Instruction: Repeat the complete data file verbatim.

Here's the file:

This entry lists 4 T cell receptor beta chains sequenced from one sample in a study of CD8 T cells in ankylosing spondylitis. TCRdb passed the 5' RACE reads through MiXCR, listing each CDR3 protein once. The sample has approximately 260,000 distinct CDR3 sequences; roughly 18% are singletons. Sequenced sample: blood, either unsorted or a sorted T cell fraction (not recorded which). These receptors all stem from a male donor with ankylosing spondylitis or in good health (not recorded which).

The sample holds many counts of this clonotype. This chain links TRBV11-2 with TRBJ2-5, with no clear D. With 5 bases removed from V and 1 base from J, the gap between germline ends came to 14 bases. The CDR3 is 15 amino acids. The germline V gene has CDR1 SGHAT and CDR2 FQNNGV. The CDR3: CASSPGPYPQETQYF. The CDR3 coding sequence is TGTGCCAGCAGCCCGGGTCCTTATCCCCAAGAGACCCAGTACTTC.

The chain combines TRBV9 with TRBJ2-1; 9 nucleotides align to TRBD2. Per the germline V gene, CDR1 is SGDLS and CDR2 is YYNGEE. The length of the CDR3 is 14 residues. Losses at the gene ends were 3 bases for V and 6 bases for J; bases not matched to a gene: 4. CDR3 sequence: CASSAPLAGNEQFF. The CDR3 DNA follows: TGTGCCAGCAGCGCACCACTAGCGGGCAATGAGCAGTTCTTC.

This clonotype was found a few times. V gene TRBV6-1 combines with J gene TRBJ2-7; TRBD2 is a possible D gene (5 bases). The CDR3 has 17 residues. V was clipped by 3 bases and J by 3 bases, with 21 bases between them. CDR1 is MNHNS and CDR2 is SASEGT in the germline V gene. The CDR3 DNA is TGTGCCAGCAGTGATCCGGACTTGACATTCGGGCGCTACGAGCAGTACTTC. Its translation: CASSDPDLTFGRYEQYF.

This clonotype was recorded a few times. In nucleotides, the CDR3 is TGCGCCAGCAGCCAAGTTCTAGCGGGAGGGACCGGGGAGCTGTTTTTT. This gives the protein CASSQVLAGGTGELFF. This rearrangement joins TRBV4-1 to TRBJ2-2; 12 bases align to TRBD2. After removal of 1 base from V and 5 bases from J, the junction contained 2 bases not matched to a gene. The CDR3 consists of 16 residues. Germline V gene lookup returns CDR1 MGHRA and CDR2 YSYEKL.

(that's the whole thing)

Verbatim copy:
This entry lists 4 T cell receptor beta chains sequenced from one sample in a study of CD8 T cells in ankylosing spondylitis. TCRdb passed the 5' RACE reads through MiXCR, listing each CDR3 protein once. The sample has approximately 260,000 distinct CDR3 sequences; roughly 18% are singletons. Sequenced sample: blood, either unsorted or a sorted T cell fraction (not recorded which). These receptors all stem from a male donor with ankylosing spondylitis or in good health (not recorded which).

The sample holds many counts of this clonotype. This chain links TRBV11-2 with TRBJ2-5, with no clear D. With 5 bases removed from V and 1 base from J, the gap between germline ends came to 14 bases. The CDR3 is 15 amino acids. The germline V gene has CDR1 SGHAT and CDR2 FQNNGV. The CDR3: CASSPGPYPQETQYF. The CDR3 coding sequence is TGTGCCAGCAGCCCGGGTCCTTATCCCCAAGAGACCCAGTACTTC.

The chain combines TRBV9 with TRBJ2-1; 9 nucleotides align to TRBD2. Per the germline V gene, CDR1 is SGDLS and CDR2 is YYNGEE. The length of the CDR3 is 14 residues. Losses at the gene ends were 3 bases for V and 6 bases for J; bases not matched to a gene: 4. CDR3 sequence: CASSAPLAGNEQFF. The CDR3 DNA follows: TGTGCCAGCAGCGCACCACTAGCGGGCAATGAGCAGTTCTTC.

This clonotype was found a few times. V gene TRBV6-1 combines with J gene TRBJ2-7; TRBD2 is a possible D gene (5 bases). The CDR3 has 17 residues. V was clipped by 3 bases and J by 3 bases, with 21 bases between them. CDR1 is MNHNS and CDR2 is SASEGT in the germline V gene. The CDR3 DNA is TGTGCCAGCAGTGATCCGGACTTGACATTCGGGCGCTACGAGCAGTACTTC. Its translation: CASSDPDLTFGRYEQYF.

This clonotype was recorded a few times. In nucleotides, the CDR3 is TGCGCCAGCAGCCAAGTTCTAGCGGGAGGGACCGGGGAGCTGTTTTTT. This gives the protein CASSQVLAGGTGELFF. This rearrangement joins TRBV4-1 to TRBJ2-2; 12 bases align to TRBD2. After removal of 1 base from V and 5 bases from J, the junction contained 2 bases not matched to a gene. The CDR3 consists of 16 residues. Germline V gene lookup returns CDR1 MGHRA and CDR2 YSYEKL.